Basic Server Setup (Heroku)

Heroku is a commercial cloud hosting provider. If you are not experienced with web server administration, Heroku may be the simplest option for you.

The Heroku free plan is sufficient for small-scale testing of your app, but once you are ready to launch a study, you should upgrade to a paid server, which can handle more traffic. However, Heroku is quite inexpensive, because you only pay for the time you actually use it. If you run a study for only 1 day, you can turn off your dynos and addons, and then you only pay 1/30 of the monthly cost. Often this means you can run a study for just a few dollars.

Heroku setup (Option 1)

New as of November 2018: I have built a web dashboard called oTree Hub that automates your Heroku setup and allows you to skip all the below steps.

Note: although it is easier than the manual steps below, oTree Hub is a beta service and may end or change at some point.

Heroku setup (Option 2)

Create an account

Create an account on Heroku. Select Python as your main language. However, you can skip the “Getting Started With Python” guide.

Install the Heroku Toolbelt

Install the Heroku Toolbelt.

This provides you access to the Heroku Command Line utility.

Once installed open your command prompt/terminal, and cd to your project folder.

Log in using the email address and password you used when creating your Heroku account:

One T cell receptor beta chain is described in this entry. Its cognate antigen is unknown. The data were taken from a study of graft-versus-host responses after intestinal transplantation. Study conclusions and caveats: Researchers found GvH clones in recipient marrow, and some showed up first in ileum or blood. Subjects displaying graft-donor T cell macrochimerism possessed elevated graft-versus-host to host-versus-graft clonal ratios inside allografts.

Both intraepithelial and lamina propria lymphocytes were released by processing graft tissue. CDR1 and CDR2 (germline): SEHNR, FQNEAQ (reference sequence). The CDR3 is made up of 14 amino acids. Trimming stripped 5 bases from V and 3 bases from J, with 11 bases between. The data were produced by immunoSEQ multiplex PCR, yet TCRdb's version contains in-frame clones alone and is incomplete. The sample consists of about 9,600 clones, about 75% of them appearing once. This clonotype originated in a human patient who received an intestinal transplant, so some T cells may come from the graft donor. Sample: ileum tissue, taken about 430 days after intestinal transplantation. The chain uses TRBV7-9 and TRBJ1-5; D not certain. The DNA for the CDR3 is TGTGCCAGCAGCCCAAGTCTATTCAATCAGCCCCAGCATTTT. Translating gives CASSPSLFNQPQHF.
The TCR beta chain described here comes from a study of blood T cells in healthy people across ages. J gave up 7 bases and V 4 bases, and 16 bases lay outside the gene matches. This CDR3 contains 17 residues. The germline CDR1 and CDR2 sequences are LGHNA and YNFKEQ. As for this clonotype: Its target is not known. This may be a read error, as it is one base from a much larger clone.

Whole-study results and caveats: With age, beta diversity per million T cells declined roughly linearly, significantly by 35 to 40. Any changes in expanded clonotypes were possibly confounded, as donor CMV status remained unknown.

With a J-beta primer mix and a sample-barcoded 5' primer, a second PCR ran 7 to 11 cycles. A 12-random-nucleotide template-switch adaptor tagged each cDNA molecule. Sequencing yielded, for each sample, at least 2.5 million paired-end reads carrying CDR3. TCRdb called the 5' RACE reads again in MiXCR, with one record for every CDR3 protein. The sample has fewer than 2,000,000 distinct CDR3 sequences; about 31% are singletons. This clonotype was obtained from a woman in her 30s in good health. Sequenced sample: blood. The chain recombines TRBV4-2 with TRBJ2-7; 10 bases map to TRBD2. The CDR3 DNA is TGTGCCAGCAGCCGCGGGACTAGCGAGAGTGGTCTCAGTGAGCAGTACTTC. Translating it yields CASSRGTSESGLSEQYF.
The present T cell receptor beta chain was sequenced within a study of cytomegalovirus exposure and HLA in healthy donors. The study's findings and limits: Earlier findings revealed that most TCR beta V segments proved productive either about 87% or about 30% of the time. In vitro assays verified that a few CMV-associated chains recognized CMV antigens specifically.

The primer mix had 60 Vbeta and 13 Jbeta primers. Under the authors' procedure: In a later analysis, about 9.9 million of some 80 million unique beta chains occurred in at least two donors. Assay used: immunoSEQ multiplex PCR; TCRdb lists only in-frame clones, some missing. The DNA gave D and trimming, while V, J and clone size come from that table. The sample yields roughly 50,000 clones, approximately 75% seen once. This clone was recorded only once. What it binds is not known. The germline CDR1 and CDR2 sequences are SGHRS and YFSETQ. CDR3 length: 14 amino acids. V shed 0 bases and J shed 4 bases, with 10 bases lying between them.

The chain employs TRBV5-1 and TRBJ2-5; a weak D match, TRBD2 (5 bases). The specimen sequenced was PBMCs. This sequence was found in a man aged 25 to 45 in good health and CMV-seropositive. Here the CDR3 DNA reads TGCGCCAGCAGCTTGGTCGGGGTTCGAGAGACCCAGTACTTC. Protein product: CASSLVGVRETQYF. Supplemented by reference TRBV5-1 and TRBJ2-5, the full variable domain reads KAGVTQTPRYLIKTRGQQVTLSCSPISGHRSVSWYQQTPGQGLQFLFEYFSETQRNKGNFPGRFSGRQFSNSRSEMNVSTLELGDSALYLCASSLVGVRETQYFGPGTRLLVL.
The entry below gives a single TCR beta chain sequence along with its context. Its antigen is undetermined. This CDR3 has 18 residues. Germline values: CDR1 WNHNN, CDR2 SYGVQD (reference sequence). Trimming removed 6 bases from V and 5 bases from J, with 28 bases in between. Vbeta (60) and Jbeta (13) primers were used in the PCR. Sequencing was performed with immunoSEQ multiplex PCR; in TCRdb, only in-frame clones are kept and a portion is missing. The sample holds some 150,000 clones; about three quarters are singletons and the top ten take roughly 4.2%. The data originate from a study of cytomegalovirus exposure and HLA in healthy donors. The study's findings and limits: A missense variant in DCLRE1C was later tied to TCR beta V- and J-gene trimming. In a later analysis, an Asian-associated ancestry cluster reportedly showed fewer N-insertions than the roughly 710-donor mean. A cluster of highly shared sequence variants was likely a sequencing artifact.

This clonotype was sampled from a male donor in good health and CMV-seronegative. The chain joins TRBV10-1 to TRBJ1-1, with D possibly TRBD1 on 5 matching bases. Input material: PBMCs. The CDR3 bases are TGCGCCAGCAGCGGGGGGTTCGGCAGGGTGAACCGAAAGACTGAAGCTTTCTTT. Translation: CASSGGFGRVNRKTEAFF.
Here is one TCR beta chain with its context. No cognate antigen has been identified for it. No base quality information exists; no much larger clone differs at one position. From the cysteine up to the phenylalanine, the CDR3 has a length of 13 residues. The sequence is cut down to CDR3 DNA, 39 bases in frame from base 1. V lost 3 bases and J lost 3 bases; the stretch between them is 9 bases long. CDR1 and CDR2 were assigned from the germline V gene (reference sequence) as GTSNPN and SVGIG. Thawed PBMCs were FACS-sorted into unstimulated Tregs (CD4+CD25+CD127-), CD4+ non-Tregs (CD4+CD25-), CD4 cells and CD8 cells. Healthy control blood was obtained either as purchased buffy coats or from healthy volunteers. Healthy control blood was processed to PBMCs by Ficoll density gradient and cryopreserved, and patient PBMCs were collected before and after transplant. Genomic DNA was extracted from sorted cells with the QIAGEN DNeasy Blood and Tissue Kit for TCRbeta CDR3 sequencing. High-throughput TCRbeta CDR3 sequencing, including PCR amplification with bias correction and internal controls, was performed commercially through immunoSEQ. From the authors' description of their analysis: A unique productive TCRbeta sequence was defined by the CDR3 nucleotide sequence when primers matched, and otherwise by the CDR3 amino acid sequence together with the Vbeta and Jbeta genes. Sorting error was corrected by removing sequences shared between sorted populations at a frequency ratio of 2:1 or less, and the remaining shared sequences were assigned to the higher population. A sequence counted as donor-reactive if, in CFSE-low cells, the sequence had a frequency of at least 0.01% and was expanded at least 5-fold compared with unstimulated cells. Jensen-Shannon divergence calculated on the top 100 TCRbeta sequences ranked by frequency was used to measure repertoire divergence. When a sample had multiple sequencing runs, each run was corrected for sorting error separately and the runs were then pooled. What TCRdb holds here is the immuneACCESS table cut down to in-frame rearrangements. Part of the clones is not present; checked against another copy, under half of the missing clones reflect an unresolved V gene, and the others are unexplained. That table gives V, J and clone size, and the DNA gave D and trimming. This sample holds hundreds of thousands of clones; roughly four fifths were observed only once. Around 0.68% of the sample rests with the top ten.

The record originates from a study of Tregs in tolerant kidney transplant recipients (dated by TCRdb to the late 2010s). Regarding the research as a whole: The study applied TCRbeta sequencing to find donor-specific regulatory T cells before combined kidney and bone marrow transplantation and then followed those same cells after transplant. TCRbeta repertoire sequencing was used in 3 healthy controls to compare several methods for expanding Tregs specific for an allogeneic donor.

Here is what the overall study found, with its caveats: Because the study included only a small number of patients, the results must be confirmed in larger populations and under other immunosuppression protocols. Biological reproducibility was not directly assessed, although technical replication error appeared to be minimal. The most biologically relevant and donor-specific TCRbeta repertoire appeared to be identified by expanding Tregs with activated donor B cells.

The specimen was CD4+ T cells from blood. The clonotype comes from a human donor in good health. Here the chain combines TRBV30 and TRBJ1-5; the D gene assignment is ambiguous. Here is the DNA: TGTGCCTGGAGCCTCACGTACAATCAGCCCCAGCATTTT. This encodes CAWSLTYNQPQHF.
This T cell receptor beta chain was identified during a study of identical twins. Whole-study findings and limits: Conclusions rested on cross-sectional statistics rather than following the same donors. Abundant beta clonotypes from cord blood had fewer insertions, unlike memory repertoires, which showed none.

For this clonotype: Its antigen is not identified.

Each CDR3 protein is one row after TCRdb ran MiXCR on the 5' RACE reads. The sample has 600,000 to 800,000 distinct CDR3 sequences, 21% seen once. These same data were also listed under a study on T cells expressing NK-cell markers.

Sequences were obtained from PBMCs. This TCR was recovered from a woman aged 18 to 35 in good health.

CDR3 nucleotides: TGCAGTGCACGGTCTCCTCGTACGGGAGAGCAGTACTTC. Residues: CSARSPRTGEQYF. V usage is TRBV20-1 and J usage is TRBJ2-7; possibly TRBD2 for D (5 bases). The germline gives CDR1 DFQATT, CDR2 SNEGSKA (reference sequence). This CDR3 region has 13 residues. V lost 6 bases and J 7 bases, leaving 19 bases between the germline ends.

$ heroku login

If the heroku command is not found, close and reopen your command prompt.

Initialize your Git repo

Run this command from your project’s root folder:

git init

If you’re on Windows, you may need to install Git from here.

Create the Heroku app

$ heroku create my-app-name

This will create your website

Install Redis add-on

heroku addons:create heroku-redis:premium-0

Upgrade oTree

Upgrade oTree, to get the latest bugfixes:

$ pip3 install -U otree

Save to requirements_base.txt


otree --version

The version that is output will look something like X.X.X. Open requirements_base.txt in your project’s root folder and replace whatever is in that file with this single line:


This tells Heroku which version of otree to use.


Change as of December 2017: if your requirements_base.txt contains Django==1.8.8, you should delete that line.

Also, otree-core has been renamed to otree, as described in oTree 2.0, so you should replace otree-core by otree.

If your code uses any extra Python packages (e.g. Numpy or Pandas), they need to be added to your requirements_base.txt also.

Push your code to Heroku

Commit your changes (note the dot in git add .):

git add .
git commit -am "your commit message"

(If it’s your first time with Git, you may be prompted to run some git config commands before you can commit.)

Transfer (push) the local repository to Heroku:

git push heroku master

Reset the oTree database on Heroku.

heroku run "otree resetdb"

(You can run heroku run "otree resetdb --noinput" if you want to skip the prompt.)

Open the site in your browser:

heroku open

(This command must be executed from the folder that contains your project.)


If your app fails to load, e.g. “application error”, try the following:

  • Use the command heroku logs to check the server logs for any error messages (or, better yet, enable Papertrail, which provides a nice UI for browsing logs).
  • Make sure you remembered to enable the Heroku Redis add-on (see here).
  • Run heroku run "otree --version" to check that you are using the latest version of otree on Heroku.

Making updates and modifications

When you make modifications to your app and want to push the updates to Heroku, enter:

git add .
git commit -am "my commit message"
git push heroku master
# next command only required if you added/removed a field in
heroku run "otree resetdb"